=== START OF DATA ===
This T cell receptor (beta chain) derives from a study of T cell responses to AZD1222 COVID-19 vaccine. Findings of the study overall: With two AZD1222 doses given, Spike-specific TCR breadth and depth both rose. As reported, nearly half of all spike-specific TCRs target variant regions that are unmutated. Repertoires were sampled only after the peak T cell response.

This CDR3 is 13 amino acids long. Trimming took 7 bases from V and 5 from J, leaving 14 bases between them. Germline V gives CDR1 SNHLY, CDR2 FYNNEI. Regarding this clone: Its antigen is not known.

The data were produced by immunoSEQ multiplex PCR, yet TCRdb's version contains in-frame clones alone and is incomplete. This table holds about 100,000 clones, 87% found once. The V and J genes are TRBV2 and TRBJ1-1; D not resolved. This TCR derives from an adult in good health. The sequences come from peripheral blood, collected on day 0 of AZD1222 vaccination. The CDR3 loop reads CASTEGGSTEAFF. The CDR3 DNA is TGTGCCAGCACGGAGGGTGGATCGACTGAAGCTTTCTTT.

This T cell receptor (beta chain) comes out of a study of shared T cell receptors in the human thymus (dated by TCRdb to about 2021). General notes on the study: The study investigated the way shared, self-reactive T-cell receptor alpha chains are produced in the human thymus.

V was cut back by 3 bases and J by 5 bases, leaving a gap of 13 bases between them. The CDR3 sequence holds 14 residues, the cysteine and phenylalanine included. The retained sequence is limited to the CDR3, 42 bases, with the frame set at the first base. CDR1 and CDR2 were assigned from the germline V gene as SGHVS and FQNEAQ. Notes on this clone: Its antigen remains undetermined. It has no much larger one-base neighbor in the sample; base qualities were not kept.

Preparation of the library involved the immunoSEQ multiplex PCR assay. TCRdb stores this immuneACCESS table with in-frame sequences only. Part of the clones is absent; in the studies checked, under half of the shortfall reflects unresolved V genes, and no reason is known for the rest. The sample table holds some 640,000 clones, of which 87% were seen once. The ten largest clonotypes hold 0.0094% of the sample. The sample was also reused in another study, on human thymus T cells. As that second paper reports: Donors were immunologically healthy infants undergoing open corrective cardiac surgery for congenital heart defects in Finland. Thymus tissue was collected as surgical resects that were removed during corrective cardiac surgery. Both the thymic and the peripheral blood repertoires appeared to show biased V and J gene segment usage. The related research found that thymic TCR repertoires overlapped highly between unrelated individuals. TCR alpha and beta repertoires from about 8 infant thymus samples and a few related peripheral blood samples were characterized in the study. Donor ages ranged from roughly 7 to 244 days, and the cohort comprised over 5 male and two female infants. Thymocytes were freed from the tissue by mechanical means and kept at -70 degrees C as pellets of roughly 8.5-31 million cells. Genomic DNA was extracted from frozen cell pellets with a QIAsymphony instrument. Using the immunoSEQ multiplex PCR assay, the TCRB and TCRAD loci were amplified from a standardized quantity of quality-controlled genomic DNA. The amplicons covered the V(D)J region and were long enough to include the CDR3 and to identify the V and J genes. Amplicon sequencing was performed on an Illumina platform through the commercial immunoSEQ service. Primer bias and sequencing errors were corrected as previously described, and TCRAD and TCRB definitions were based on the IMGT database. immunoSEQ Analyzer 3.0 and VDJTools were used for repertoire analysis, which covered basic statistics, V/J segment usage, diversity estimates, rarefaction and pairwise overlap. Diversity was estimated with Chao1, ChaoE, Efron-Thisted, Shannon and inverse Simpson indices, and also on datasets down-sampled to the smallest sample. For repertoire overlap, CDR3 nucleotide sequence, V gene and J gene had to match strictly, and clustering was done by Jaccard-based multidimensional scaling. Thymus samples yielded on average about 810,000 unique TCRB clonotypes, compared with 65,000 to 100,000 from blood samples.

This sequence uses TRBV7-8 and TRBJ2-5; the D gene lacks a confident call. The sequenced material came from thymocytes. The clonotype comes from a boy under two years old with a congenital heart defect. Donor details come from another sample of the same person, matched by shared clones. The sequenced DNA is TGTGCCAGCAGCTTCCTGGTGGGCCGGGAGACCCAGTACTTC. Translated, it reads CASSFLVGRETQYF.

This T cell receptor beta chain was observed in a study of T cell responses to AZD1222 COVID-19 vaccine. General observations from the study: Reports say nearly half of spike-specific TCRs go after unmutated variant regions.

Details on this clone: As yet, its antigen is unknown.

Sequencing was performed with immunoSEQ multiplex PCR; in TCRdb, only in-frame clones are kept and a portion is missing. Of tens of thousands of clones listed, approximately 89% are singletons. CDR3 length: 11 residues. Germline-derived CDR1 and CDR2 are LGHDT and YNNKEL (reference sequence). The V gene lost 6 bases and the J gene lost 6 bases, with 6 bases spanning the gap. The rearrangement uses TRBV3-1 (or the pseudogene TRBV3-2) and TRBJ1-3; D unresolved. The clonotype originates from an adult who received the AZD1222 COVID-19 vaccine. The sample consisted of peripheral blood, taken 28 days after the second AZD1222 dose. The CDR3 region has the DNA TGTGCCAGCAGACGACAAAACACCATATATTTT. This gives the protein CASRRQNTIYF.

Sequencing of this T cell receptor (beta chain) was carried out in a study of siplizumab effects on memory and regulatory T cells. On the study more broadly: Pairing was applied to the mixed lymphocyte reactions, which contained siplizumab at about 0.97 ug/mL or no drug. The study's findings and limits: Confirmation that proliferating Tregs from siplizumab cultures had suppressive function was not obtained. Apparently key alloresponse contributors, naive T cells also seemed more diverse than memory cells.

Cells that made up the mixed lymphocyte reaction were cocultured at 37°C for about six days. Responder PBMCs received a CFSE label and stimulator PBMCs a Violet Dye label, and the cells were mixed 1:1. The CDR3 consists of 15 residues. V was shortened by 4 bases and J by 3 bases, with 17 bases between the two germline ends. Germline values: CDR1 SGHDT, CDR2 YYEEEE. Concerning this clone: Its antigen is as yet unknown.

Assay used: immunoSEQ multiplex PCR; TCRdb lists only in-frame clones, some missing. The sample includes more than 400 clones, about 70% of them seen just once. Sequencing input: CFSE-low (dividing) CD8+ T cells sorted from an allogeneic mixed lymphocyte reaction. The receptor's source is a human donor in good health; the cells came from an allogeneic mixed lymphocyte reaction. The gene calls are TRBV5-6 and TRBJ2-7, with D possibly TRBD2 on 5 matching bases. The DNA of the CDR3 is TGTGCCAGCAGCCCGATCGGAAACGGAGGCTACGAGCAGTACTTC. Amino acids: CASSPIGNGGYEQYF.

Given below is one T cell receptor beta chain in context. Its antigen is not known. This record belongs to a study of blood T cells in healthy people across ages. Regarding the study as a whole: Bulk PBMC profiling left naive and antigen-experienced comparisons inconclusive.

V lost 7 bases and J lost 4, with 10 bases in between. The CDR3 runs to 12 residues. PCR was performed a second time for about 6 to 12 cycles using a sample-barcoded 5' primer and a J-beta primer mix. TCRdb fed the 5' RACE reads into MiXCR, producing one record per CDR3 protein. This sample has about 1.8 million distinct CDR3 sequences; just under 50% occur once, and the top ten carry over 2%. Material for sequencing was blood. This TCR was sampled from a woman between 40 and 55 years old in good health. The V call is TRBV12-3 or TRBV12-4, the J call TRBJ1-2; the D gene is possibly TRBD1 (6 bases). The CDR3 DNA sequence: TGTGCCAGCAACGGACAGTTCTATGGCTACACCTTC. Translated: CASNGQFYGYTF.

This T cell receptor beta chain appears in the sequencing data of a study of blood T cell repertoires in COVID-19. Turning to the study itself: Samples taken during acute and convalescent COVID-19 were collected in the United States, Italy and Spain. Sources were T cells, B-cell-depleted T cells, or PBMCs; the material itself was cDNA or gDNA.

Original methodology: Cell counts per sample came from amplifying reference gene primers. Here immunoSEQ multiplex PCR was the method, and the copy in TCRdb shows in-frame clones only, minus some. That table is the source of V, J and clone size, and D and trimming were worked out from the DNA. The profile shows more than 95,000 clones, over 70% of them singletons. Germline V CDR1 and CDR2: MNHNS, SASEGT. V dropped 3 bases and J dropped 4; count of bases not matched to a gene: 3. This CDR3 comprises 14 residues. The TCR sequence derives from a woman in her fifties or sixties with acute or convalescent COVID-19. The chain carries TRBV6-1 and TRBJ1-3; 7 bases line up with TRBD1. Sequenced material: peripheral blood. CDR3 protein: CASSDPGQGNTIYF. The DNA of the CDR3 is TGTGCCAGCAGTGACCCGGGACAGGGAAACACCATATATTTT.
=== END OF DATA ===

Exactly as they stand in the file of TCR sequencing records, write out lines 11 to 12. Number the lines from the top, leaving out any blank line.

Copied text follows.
Sequencing of this T cell receptor (beta chain) was carried out in a study of siplizumab effects on memory and regulatory T cells. On the study more broadly: Pairing was applied to the mixed lymphocyte reactions, which contained siplizumab at about 0.97 ug/mL or no drug. The study's findings and limits: Confirmation that proliferating Tregs from siplizumab cultures had suppressive function was not obtained. Apparently key alloresponse contributors, naive T cells also seemed more diverse than memory cells.

Cells that made up the mixed lymphocyte reaction were cocultured at 37°C for about six days. Responder PBMCs received a CFSE label and stimulator PBMCs a Violet Dye label, and the cells were mixed 1:1. The CDR3 consists of 15 residues. V was shortened by 4 bases and J by 3 bases, with 17 bases between the two germline ends. Germline values: CDR1 SGHDT, CDR2 YYEEEE. Concerning this clone: Its antigen is as yet unknown.